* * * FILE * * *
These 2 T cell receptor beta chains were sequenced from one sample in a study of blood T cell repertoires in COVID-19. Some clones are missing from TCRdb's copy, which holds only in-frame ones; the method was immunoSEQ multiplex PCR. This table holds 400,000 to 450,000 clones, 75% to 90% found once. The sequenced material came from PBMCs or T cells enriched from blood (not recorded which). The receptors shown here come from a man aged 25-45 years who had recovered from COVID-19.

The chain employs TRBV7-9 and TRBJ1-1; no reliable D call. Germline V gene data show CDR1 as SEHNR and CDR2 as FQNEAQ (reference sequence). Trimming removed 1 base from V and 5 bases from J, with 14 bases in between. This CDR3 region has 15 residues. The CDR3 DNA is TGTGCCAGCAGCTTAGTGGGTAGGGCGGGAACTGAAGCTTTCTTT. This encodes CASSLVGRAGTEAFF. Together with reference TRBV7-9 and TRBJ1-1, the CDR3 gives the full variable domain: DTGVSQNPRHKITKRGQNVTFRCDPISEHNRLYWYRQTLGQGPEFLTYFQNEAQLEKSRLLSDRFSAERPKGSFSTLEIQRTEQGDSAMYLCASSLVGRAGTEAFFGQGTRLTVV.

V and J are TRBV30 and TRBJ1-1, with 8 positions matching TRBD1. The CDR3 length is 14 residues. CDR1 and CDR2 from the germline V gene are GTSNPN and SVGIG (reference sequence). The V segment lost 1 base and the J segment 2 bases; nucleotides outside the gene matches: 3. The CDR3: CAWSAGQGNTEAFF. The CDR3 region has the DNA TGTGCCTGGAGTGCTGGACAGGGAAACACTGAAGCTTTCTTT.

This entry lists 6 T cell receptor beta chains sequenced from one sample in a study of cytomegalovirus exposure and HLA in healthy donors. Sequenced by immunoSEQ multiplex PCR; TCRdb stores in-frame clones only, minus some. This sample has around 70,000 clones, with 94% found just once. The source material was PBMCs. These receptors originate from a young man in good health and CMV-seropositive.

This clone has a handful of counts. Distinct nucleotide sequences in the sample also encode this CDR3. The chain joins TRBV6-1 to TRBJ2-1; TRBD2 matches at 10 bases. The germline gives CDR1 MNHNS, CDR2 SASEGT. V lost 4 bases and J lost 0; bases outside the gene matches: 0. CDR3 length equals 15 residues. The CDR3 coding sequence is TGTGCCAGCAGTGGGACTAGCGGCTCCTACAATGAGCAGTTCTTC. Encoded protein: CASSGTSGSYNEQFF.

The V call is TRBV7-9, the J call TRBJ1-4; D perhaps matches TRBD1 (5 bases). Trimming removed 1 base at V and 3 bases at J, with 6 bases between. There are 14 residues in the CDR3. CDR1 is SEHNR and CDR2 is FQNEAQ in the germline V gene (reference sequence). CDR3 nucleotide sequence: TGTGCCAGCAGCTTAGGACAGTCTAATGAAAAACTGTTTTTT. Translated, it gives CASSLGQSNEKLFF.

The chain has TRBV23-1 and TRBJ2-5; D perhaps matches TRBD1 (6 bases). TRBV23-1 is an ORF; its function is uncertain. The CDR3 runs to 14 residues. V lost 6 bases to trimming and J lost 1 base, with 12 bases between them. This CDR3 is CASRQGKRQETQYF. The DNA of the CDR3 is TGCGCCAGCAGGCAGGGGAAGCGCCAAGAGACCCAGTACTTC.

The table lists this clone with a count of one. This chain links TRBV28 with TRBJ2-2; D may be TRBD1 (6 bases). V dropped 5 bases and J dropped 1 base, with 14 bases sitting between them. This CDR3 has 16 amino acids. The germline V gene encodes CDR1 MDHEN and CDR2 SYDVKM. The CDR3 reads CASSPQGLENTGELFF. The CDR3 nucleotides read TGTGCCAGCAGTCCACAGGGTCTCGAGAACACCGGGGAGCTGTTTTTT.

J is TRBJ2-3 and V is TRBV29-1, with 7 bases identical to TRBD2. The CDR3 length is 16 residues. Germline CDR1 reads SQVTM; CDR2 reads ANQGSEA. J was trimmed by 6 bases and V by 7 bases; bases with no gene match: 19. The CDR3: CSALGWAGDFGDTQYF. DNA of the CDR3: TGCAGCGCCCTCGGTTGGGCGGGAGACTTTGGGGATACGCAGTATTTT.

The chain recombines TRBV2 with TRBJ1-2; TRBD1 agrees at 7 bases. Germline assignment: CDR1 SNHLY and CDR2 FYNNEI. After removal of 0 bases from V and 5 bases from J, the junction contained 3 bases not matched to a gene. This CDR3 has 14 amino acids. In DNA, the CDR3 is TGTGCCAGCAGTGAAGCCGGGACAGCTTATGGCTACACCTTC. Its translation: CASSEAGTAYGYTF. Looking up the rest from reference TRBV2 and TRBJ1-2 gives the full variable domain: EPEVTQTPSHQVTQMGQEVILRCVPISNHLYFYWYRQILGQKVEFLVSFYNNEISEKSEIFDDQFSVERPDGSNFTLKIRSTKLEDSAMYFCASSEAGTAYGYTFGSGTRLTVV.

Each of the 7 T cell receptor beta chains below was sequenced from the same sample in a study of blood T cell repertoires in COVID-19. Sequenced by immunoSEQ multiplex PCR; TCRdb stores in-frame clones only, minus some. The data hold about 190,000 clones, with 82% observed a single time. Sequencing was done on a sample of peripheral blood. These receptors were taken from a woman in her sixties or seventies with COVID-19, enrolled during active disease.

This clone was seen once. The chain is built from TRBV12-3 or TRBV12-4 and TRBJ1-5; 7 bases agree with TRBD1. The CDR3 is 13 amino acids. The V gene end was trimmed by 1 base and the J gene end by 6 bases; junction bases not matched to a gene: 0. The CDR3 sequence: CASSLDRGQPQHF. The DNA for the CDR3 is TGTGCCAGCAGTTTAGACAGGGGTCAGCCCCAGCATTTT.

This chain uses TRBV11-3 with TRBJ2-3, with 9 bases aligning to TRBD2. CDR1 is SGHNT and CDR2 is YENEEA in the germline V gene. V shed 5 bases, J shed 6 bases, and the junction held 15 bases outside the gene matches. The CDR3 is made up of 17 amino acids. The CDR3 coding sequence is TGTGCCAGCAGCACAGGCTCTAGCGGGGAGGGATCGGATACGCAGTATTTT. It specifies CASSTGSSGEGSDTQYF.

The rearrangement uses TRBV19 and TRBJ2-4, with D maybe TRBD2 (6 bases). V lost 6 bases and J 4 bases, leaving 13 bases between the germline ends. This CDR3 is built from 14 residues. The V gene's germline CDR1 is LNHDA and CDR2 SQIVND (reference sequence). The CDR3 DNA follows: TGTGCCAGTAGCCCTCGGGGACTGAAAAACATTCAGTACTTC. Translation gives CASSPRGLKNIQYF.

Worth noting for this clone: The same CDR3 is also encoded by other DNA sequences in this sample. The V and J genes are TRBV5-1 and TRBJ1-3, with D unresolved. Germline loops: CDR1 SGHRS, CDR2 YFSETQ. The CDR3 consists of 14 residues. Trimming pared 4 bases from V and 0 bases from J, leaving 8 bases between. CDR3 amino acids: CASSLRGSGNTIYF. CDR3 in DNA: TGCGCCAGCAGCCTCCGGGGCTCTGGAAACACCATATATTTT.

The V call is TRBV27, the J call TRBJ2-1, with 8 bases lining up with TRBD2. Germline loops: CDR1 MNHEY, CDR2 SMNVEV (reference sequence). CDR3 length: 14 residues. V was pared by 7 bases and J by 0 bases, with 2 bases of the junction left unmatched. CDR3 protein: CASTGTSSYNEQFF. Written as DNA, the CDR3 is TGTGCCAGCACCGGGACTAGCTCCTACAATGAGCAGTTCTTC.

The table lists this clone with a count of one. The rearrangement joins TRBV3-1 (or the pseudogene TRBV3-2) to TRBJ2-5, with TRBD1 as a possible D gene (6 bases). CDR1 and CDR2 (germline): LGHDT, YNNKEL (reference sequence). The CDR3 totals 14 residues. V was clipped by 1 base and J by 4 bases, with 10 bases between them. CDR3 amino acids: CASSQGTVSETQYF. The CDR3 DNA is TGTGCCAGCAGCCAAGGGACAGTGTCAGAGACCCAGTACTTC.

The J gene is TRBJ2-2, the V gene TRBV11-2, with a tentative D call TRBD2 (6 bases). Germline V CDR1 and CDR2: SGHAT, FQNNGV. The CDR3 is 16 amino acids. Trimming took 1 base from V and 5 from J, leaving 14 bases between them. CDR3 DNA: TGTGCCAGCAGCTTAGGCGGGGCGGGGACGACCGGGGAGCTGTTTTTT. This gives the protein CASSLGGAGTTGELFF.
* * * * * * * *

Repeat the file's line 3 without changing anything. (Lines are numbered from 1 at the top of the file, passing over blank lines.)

V and J are TRBV30 and TRBJ1-1, with 8 positions matching TRBD1. The CDR3 length is 14 residues. CDR1 and CDR2 from the germline V gene are GTSNPN and SVGIG (reference sequence). The V segment lost 1 base and the J segment 2 bases; nucleotides outside the gene matches: 3. The CDR3: CAWSAGQGNTEAFF. The CDR3 region has the DNA TGTGCCTGGAGTGCTGGACAGGGAAACACTGAAGCTTTCTTT.